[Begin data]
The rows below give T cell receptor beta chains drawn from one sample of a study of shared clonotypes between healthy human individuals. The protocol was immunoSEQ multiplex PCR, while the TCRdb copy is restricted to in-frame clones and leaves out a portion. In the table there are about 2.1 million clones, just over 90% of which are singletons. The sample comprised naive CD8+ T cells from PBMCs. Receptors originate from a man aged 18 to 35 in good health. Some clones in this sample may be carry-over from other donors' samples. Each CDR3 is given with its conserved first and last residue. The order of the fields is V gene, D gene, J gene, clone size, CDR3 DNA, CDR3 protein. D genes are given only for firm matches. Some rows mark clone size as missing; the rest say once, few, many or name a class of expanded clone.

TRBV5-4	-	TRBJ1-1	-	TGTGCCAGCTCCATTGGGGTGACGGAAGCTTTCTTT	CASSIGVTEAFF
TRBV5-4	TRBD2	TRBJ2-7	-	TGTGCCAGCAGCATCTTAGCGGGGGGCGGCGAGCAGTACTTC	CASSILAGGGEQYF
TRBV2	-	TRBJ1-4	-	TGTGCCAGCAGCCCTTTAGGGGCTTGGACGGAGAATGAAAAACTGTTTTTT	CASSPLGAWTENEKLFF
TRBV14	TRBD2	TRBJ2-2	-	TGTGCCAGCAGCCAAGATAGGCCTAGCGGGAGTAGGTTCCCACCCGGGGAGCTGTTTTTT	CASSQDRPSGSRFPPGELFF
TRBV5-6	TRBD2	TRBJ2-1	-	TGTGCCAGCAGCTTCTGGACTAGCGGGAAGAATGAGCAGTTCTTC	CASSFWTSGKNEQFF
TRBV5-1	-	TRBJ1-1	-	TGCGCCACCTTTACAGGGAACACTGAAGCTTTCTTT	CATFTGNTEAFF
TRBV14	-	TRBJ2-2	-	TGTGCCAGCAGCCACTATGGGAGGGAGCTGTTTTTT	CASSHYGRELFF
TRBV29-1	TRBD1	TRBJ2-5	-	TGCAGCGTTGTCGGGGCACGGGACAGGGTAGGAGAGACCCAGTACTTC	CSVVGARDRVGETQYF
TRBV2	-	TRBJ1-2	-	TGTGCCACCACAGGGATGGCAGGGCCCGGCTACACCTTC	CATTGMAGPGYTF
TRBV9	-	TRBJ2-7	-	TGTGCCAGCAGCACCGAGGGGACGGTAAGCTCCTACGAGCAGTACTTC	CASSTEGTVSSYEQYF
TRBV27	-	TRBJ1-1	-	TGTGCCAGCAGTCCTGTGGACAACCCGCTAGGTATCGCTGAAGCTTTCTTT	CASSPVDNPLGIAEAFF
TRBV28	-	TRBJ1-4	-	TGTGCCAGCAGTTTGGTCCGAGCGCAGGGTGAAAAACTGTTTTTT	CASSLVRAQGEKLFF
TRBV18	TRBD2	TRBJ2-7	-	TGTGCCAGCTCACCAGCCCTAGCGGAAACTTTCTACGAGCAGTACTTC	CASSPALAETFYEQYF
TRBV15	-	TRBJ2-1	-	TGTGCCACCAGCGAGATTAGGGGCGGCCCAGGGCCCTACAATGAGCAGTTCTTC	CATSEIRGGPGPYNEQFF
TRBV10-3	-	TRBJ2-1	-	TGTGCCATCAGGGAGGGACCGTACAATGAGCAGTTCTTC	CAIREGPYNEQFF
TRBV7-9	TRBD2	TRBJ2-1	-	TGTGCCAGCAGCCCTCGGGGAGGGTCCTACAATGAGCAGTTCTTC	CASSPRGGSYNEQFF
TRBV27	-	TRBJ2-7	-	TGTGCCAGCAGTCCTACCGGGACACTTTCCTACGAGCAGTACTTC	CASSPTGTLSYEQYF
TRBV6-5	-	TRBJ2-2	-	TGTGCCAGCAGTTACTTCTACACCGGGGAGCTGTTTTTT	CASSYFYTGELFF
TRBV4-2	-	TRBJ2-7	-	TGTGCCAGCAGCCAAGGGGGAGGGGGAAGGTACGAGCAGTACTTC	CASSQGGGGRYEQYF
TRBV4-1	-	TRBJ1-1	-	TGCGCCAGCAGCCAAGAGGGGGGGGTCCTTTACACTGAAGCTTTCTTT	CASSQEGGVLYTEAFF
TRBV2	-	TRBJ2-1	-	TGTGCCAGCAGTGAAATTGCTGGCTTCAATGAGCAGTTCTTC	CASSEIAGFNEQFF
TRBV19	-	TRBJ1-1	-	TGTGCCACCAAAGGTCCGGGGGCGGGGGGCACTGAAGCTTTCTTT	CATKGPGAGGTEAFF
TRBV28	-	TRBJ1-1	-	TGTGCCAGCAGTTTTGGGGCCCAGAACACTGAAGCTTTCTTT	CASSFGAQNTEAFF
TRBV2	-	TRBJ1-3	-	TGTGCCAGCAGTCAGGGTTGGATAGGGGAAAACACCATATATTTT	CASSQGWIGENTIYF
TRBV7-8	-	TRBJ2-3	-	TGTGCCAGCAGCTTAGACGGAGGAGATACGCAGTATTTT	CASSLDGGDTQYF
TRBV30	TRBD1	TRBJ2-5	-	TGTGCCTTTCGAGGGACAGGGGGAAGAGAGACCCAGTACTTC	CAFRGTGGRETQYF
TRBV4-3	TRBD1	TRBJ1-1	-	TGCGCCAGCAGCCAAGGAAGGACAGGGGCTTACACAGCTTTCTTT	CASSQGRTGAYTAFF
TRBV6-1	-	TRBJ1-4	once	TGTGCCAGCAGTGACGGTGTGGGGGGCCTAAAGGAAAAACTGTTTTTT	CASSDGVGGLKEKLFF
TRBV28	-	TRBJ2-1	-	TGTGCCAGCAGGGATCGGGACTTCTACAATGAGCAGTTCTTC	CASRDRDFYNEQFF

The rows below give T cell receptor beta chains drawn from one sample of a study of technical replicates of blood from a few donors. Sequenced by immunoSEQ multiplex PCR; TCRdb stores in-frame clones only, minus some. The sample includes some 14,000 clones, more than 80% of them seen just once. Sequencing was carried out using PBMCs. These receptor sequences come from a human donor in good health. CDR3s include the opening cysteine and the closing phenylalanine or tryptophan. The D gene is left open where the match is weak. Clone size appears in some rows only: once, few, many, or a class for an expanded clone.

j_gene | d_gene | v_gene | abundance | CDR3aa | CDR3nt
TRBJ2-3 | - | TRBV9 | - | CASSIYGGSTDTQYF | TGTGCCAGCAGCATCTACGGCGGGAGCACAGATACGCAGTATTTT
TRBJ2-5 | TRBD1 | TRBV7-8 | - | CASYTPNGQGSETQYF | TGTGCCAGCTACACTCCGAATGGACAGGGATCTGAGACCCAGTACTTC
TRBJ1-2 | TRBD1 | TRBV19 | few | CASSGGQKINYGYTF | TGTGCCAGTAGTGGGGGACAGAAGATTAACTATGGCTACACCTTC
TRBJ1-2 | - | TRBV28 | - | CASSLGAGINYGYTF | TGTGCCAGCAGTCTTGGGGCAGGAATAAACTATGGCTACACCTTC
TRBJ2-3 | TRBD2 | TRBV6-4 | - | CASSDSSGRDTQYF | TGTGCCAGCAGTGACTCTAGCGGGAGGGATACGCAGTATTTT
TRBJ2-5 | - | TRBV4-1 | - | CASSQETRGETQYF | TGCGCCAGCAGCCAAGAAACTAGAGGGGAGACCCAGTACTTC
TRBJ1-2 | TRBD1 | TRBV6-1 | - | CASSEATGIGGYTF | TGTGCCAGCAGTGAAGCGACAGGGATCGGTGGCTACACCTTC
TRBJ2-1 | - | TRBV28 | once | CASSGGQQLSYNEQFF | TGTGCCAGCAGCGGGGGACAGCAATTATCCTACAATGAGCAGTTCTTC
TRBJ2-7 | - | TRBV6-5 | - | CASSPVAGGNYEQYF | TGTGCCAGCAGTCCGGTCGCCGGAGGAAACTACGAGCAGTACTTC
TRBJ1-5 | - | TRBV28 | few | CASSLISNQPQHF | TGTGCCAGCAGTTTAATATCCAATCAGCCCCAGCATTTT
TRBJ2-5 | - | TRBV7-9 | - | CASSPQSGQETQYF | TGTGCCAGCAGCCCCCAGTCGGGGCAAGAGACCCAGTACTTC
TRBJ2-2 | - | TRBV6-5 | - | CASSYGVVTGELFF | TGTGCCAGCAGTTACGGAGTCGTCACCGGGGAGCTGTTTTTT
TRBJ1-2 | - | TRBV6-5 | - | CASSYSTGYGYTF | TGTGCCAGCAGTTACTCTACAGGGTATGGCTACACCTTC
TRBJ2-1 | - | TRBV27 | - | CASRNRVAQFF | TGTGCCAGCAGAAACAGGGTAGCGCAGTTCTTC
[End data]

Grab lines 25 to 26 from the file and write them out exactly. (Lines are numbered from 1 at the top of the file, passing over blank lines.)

TRBV2	-	TRBJ1-3	-	TGTGCCAGCAGTCAGGGTTGGATAGGGGAAAACACCATATATTTT	CASSQGWIGENTIYF
TRBV7-8	-	TRBJ2-3	-	TGTGCCAGCAGCTTAGACGGAGGAGATACGCAGTATTTT	CASSLDGGDTQYF